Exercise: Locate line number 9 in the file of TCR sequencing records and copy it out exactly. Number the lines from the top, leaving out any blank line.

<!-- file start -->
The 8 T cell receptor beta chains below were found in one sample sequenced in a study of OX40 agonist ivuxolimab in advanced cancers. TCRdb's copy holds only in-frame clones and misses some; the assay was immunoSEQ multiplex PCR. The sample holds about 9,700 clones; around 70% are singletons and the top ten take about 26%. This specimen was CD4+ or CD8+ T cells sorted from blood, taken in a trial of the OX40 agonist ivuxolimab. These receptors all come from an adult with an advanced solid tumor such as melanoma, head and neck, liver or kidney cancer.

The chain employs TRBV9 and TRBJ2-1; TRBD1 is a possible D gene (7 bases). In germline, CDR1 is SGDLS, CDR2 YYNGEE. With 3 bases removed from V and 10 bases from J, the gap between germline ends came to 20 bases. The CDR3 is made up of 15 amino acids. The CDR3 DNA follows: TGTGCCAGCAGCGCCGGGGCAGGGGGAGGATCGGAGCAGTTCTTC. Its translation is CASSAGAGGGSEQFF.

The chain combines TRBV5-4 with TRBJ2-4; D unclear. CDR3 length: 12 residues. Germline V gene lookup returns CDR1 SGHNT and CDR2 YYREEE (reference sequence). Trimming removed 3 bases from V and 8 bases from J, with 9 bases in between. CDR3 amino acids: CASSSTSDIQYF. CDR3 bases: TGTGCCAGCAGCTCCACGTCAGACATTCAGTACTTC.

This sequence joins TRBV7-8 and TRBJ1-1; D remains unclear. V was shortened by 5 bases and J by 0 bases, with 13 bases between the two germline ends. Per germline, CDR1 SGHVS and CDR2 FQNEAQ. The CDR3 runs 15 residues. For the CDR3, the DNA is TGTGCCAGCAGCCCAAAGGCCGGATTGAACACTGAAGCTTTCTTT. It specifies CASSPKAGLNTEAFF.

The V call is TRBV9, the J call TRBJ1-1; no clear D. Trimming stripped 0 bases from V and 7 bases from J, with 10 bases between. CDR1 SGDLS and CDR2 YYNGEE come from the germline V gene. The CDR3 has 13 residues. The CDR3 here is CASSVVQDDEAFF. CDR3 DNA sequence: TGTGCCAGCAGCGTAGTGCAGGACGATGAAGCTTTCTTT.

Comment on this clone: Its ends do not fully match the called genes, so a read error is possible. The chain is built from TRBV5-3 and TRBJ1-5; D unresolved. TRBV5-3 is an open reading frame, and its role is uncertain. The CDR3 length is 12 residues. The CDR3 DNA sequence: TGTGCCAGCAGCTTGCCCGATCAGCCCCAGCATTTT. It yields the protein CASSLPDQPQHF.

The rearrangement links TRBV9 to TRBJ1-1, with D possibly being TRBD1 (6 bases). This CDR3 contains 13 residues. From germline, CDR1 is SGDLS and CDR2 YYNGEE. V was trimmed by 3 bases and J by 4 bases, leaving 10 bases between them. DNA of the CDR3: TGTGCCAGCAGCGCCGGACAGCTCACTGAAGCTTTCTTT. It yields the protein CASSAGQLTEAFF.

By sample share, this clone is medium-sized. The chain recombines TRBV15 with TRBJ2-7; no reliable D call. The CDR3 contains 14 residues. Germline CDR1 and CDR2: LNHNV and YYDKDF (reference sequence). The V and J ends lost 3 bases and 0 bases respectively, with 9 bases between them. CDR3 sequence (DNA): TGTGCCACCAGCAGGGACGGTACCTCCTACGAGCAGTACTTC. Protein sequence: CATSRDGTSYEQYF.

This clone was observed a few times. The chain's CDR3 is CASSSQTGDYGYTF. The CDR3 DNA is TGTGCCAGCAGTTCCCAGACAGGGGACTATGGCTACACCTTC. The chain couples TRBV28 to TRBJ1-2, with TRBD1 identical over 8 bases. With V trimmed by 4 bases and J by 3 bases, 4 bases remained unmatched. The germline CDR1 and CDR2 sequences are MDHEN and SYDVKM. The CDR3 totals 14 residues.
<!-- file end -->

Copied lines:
This clone was observed a few times. The chain's CDR3 is CASSSQTGDYGYTF. The CDR3 DNA is TGTGCCAGCAGTTCCCAGACAGGGGACTATGGCTACACCTTC. The chain couples TRBV28 to TRBJ1-2, with TRBD1 identical over 8 bases. With V trimmed by 4 bases and J by 3 bases, 4 bases remained unmatched. The germline CDR1 and CDR2 sequences are MDHEN and SYDVKM. The CDR3 totals 14 residues.